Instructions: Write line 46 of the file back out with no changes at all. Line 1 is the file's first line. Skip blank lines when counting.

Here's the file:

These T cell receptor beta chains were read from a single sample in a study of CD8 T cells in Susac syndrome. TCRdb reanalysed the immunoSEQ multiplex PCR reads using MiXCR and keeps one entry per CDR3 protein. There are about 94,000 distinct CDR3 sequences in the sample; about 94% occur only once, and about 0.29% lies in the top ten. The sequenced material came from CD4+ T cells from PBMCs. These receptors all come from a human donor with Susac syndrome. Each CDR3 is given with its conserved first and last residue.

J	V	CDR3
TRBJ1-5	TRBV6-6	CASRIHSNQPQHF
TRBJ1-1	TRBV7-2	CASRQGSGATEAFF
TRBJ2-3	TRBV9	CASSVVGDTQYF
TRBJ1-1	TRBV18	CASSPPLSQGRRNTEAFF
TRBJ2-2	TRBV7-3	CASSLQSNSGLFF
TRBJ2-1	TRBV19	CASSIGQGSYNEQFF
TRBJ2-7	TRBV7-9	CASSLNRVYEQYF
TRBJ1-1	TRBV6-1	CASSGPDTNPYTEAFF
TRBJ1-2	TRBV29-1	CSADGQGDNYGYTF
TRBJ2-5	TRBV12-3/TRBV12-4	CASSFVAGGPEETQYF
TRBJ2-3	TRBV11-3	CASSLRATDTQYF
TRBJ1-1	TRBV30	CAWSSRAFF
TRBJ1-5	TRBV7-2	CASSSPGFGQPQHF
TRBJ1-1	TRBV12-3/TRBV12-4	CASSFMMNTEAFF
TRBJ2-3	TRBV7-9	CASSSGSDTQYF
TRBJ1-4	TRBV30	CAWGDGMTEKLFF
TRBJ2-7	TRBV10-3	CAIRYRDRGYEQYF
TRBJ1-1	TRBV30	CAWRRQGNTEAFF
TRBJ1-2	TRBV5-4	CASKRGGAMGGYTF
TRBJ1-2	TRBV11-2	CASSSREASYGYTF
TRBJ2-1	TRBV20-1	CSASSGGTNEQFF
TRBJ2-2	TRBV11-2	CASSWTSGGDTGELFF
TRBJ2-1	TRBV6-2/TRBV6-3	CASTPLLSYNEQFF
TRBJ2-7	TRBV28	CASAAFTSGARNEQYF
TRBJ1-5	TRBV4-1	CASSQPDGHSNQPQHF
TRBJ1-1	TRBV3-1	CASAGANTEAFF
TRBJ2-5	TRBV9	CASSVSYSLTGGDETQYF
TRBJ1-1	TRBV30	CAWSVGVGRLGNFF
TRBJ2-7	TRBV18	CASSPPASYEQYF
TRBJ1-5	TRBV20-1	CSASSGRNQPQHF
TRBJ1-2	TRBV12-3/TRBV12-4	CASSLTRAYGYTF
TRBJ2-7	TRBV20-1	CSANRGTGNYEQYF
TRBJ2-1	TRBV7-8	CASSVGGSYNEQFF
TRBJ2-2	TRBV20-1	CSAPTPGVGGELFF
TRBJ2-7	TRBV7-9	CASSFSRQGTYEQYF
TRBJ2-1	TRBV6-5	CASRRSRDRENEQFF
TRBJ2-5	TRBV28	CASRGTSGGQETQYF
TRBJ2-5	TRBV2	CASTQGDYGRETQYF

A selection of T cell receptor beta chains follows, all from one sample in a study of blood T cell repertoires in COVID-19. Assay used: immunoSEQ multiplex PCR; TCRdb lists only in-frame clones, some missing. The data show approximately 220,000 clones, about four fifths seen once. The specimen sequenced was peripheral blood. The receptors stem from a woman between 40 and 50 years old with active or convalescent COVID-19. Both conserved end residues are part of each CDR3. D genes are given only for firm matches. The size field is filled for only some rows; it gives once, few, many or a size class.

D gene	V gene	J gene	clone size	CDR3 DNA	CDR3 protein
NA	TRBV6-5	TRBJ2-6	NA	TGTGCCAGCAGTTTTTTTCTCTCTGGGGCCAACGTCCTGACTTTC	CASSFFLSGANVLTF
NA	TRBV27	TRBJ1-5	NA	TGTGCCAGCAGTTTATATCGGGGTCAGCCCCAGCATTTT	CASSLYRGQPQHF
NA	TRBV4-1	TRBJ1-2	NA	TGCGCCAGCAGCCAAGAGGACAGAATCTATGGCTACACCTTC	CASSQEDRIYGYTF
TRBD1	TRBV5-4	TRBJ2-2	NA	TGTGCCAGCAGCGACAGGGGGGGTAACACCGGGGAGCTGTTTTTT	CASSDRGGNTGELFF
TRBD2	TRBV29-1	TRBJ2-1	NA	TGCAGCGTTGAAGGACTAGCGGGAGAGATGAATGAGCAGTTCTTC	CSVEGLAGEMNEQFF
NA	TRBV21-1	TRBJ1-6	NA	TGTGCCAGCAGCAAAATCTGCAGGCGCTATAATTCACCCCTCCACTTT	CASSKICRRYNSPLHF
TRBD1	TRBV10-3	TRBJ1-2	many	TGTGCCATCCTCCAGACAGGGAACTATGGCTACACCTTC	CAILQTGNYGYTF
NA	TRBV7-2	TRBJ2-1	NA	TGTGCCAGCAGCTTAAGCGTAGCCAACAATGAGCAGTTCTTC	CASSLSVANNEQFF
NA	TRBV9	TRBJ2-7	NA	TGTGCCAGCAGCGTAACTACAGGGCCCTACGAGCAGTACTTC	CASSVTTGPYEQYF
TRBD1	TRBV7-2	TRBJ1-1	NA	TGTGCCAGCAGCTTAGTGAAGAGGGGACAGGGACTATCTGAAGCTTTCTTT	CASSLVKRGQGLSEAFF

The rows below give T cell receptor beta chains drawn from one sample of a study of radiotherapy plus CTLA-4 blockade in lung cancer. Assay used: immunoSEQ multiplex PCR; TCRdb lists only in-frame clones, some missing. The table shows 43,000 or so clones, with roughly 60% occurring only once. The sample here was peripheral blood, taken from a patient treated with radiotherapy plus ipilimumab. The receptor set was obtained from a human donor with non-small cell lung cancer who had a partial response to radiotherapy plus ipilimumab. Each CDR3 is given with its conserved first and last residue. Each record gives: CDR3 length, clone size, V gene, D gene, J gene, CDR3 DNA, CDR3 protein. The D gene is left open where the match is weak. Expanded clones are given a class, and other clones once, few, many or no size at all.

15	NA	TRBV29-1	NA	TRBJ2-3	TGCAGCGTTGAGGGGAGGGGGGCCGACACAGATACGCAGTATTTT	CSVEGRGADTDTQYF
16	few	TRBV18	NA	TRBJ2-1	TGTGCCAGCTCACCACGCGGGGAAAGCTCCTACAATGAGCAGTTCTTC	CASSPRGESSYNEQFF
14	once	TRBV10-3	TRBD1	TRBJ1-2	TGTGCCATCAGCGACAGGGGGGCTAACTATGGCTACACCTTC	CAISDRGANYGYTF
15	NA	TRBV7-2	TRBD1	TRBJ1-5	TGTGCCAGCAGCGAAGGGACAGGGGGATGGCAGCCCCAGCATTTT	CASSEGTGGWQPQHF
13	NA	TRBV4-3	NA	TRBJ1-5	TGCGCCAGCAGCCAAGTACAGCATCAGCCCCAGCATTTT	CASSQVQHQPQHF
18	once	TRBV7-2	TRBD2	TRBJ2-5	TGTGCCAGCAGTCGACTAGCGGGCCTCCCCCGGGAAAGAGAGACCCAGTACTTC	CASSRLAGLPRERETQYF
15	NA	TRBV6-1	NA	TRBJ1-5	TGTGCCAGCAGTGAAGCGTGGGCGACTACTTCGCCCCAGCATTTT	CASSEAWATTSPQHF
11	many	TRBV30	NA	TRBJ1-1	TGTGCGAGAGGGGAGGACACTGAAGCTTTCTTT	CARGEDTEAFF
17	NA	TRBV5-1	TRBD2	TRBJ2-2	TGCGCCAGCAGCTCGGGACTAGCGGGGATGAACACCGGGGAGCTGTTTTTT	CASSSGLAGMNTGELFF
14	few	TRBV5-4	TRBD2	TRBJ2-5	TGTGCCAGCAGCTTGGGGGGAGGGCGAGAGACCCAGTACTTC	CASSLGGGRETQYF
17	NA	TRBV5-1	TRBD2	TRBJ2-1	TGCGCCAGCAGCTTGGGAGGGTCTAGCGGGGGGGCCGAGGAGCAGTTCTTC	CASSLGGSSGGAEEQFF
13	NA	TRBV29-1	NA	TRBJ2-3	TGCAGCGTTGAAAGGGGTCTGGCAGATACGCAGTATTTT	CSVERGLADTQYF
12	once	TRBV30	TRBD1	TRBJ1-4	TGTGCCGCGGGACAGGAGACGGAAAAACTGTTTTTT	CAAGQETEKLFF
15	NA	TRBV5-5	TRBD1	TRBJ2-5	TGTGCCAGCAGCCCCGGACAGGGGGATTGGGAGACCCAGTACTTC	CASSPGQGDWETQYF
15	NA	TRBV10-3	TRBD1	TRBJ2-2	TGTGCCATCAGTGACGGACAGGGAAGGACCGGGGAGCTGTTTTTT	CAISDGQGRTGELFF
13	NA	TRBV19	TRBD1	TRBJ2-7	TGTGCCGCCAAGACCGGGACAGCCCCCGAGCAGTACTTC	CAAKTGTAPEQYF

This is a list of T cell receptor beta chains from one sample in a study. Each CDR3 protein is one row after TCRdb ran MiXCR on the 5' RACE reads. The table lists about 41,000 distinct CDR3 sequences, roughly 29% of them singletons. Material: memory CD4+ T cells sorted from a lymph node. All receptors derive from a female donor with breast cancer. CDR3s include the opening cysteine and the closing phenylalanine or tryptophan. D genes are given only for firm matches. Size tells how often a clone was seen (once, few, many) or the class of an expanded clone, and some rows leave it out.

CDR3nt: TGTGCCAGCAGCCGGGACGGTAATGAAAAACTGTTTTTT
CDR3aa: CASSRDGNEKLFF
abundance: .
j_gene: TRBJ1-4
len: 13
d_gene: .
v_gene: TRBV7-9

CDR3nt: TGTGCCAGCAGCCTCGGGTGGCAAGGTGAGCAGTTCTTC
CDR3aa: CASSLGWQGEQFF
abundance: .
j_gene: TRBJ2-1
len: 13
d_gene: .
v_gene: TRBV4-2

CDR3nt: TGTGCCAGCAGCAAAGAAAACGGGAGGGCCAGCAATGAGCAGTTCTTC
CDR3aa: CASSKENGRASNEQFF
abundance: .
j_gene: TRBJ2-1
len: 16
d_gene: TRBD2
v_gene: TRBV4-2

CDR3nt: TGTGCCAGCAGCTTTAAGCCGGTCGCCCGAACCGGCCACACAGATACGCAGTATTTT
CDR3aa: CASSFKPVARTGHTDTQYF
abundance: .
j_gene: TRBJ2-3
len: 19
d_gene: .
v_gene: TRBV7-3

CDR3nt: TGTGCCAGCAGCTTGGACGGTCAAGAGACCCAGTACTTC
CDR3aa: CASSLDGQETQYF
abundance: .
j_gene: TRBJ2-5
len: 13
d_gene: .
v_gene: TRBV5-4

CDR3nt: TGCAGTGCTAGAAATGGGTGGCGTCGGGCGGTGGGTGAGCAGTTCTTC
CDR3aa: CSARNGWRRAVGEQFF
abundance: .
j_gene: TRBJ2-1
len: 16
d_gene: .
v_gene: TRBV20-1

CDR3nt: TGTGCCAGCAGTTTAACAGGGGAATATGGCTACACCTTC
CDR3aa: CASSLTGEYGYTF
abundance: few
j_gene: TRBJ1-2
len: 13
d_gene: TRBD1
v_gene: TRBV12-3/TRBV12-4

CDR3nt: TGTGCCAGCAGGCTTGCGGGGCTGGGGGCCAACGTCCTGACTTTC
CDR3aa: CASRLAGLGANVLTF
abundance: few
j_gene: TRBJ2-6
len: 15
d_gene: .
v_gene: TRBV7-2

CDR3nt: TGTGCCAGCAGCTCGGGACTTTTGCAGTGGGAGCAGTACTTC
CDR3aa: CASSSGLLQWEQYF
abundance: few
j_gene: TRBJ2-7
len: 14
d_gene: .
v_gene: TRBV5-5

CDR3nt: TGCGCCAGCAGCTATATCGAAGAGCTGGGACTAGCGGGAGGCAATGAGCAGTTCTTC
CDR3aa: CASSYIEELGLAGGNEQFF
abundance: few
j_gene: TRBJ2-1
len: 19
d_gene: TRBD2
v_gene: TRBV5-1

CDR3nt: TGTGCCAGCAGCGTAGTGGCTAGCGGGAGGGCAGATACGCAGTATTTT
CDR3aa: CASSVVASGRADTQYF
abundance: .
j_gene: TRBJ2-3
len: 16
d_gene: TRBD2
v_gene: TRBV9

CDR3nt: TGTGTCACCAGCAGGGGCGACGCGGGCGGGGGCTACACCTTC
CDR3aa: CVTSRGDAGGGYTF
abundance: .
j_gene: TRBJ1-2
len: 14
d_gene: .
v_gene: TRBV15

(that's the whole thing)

TRBD1	TRBV5-4	TRBJ2-2	NA	TGTGCCAGCAGCGACAGGGGGGGTAACACCGGGGAGCTGTTTTTT	CASSDRGGNTGELFF